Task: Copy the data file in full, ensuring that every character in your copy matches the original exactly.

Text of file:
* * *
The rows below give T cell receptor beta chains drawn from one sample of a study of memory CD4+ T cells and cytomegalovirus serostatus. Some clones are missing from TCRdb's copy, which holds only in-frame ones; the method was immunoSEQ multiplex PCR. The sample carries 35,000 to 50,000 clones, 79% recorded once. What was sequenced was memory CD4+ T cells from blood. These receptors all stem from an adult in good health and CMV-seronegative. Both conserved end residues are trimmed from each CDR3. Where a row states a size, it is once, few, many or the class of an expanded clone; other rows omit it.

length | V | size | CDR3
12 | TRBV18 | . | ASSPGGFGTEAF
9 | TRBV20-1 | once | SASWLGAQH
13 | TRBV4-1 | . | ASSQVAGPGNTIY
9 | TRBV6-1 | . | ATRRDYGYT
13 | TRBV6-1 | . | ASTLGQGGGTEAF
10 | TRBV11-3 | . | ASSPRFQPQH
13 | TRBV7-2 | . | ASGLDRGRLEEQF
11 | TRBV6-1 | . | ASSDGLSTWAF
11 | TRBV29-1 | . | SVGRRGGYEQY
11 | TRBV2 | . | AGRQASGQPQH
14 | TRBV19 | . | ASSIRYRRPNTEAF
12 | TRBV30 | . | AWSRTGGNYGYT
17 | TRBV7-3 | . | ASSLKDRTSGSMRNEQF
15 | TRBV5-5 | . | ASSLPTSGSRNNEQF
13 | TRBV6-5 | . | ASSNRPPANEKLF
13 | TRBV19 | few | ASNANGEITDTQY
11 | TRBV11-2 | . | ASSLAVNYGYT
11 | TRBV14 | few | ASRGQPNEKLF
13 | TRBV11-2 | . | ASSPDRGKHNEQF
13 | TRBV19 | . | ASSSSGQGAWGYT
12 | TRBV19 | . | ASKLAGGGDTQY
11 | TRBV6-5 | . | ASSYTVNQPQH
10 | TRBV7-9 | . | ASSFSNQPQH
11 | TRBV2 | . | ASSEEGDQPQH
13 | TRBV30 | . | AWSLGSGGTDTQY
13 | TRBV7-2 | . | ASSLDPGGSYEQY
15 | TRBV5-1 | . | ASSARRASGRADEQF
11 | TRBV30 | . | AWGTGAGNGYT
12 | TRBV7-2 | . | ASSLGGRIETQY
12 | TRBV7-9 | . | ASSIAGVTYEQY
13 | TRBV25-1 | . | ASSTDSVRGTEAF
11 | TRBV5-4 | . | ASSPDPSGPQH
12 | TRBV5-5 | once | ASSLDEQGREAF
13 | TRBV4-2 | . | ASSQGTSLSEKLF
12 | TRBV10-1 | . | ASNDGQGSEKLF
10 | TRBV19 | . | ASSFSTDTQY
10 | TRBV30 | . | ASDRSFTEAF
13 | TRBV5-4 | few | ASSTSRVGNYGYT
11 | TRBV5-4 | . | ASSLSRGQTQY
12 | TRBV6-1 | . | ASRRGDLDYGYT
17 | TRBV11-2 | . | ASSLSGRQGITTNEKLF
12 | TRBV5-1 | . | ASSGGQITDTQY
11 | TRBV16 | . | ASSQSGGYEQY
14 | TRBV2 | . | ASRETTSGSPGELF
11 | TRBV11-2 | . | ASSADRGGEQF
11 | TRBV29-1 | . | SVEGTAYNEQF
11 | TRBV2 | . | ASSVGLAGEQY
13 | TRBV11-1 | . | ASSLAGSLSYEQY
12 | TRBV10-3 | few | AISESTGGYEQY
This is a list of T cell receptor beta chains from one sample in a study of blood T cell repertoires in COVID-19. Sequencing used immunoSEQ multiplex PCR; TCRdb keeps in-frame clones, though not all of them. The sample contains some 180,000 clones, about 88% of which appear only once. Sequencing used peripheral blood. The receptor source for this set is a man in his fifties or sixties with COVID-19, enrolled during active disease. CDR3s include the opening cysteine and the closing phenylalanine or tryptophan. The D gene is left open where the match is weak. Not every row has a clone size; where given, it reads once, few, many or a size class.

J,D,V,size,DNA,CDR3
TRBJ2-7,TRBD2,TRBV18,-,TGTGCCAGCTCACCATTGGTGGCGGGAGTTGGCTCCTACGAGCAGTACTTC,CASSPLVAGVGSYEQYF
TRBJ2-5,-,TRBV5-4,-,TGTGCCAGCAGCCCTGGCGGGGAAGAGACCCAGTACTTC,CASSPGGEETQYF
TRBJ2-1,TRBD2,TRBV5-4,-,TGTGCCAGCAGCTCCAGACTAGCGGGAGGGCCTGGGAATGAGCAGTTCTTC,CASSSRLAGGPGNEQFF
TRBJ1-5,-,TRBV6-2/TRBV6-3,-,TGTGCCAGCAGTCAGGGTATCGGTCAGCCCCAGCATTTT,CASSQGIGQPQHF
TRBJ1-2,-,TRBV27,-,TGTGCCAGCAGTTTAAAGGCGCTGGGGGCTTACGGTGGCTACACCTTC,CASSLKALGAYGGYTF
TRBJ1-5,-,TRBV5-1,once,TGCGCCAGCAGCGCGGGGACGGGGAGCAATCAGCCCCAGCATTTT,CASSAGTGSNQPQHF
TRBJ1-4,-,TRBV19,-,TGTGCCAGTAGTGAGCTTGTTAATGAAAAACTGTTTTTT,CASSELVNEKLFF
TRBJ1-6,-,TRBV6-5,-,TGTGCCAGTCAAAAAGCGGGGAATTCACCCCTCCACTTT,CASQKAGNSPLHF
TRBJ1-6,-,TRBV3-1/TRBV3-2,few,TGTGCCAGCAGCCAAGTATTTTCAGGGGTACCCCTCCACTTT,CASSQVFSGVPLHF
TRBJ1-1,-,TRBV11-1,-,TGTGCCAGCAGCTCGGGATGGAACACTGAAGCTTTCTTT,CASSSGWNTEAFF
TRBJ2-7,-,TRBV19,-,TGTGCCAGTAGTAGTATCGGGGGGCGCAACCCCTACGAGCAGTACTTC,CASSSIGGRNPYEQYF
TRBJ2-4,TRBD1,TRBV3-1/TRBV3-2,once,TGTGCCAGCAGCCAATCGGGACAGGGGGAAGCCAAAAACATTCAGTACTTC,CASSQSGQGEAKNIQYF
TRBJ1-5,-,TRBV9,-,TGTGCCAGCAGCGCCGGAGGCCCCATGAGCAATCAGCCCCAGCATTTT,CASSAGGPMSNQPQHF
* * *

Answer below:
The rows below give T cell receptor beta chains drawn from one sample of a study of memory CD4+ T cells and cytomegalovirus serostatus. Some clones are missing from TCRdb's copy, which holds only in-frame ones; the method was immunoSEQ multiplex PCR. The sample carries 35,000 to 50,000 clones, 79% recorded once. What was sequenced was memory CD4+ T cells from blood. These receptors all stem from an adult in good health and CMV-seronegative. Both conserved end residues are trimmed from each CDR3. Where a row states a size, it is once, few, many or the class of an expanded clone; other rows omit it.

length | V | size | CDR3
12 | TRBV18 | . | ASSPGGFGTEAF
9 | TRBV20-1 | once | SASWLGAQH
13 | TRBV4-1 | . | ASSQVAGPGNTIY
9 | TRBV6-1 | . | ATRRDYGYT
13 | TRBV6-1 | . | ASTLGQGGGTEAF
10 | TRBV11-3 | . | ASSPRFQPQH
13 | TRBV7-2 | . | ASGLDRGRLEEQF
11 | TRBV6-1 | . | ASSDGLSTWAF
11 | TRBV29-1 | . | SVGRRGGYEQY
11 | TRBV2 | . | AGRQASGQPQH
14 | TRBV19 | . | ASSIRYRRPNTEAF
12 | TRBV30 | . | AWSRTGGNYGYT
17 | TRBV7-3 | . | ASSLKDRTSGSMRNEQF
15 | TRBV5-5 | . | ASSLPTSGSRNNEQF
13 | TRBV6-5 | . | ASSNRPPANEKLF
13 | TRBV19 | few | ASNANGEITDTQY
11 | TRBV11-2 | . | ASSLAVNYGYT
11 | TRBV14 | few | ASRGQPNEKLF
13 | TRBV11-2 | . | ASSPDRGKHNEQF
13 | TRBV19 | . | ASSSSGQGAWGYT
12 | TRBV19 | . | ASKLAGGGDTQY
11 | TRBV6-5 | . | ASSYTVNQPQH
10 | TRBV7-9 | . | ASSFSNQPQH
11 | TRBV2 | . | ASSEEGDQPQH
13 | TRBV30 | . | AWSLGSGGTDTQY
13 | TRBV7-2 | . | ASSLDPGGSYEQY
15 | TRBV5-1 | . | ASSARRASGRADEQF
11 | TRBV30 | . | AWGTGAGNGYT
12 | TRBV7-2 | . | ASSLGGRIETQY
12 | TRBV7-9 | . | ASSIAGVTYEQY
13 | TRBV25-1 | . | ASSTDSVRGTEAF
11 | TRBV5-4 | . | ASSPDPSGPQH
12 | TRBV5-5 | once | ASSLDEQGREAF
13 | TRBV4-2 | . | ASSQGTSLSEKLF
12 | TRBV10-1 | . | ASNDGQGSEKLF
10 | TRBV19 | . | ASSFSTDTQY
10 | TRBV30 | . | ASDRSFTEAF
13 | TRBV5-4 | few | ASSTSRVGNYGYT
11 | TRBV5-4 | . | ASSLSRGQTQY
12 | TRBV6-1 | . | ASRRGDLDYGYT
17 | TRBV11-2 | . | ASSLSGRQGITTNEKLF
12 | TRBV5-1 | . | ASSGGQITDTQY
11 | TRBV16 | . | ASSQSGGYEQY
14 | TRBV2 | . | ASRETTSGSPGELF
11 | TRBV11-2 | . | ASSADRGGEQF
11 | TRBV29-1 | . | SVEGTAYNEQF
11 | TRBV2 | . | ASSVGLAGEQY
13 | TRBV11-1 | . | ASSLAGSLSYEQY
12 | TRBV10-3 | few | AISESTGGYEQY
This is a list of T cell receptor beta chains from one sample in a study of blood T cell repertoires in COVID-19. Sequencing used immunoSEQ multiplex PCR; TCRdb keeps in-frame clones, though not all of them. The sample contains some 180,000 clones, about 88% of which appear only once. Sequencing used peripheral blood. The receptor source for this set is a man in his fifties or sixties with COVID-19, enrolled during active disease. CDR3s include the opening cysteine and the closing phenylalanine or tryptophan. The D gene is left open where the match is weak. Not every row has a clone size; where given, it reads once, few, many or a size class.

J,D,V,size,DNA,CDR3
TRBJ2-7,TRBD2,TRBV18,-,TGTGCCAGCTCACCATTGGTGGCGGGAGTTGGCTCCTACGAGCAGTACTTC,CASSPLVAGVGSYEQYF
TRBJ2-5,-,TRBV5-4,-,TGTGCCAGCAGCCCTGGCGGGGAAGAGACCCAGTACTTC,CASSPGGEETQYF
TRBJ2-1,TRBD2,TRBV5-4,-,TGTGCCAGCAGCTCCAGACTAGCGGGAGGGCCTGGGAATGAGCAGTTCTTC,CASSSRLAGGPGNEQFF
TRBJ1-5,-,TRBV6-2/TRBV6-3,-,TGTGCCAGCAGTCAGGGTATCGGTCAGCCCCAGCATTTT,CASSQGIGQPQHF
TRBJ1-2,-,TRBV27,-,TGTGCCAGCAGTTTAAAGGCGCTGGGGGCTTACGGTGGCTACACCTTC,CASSLKALGAYGGYTF
TRBJ1-5,-,TRBV5-1,once,TGCGCCAGCAGCGCGGGGACGGGGAGCAATCAGCCCCAGCATTTT,CASSAGTGSNQPQHF
TRBJ1-4,-,TRBV19,-,TGTGCCAGTAGTGAGCTTGTTAATGAAAAACTGTTTTTT,CASSELVNEKLFF
TRBJ1-6,-,TRBV6-5,-,TGTGCCAGTCAAAAAGCGGGGAATTCACCCCTCCACTTT,CASQKAGNSPLHF
TRBJ1-6,-,TRBV3-1/TRBV3-2,few,TGTGCCAGCAGCCAAGTATTTTCAGGGGTACCCCTCCACTTT,CASSQVFSGVPLHF
TRBJ1-1,-,TRBV11-1,-,TGTGCCAGCAGCTCGGGATGGAACACTGAAGCTTTCTTT,CASSSGWNTEAFF
TRBJ2-7,-,TRBV19,-,TGTGCCAGTAGTAGTATCGGGGGGCGCAACCCCTACGAGCAGTACTTC,CASSSIGGRNPYEQYF
TRBJ2-4,TRBD1,TRBV3-1/TRBV3-2,once,TGTGCCAGCAGCCAATCGGGACAGGGGGAAGCCAAAAACATTCAGTACTTC,CASSQSGQGEAKNIQYF
TRBJ1-5,-,TRBV9,-,TGTGCCAGCAGCGCCGGAGGCCCCATGAGCAATCAGCCCCAGCATTTT,CASSAGGPMSNQPQHF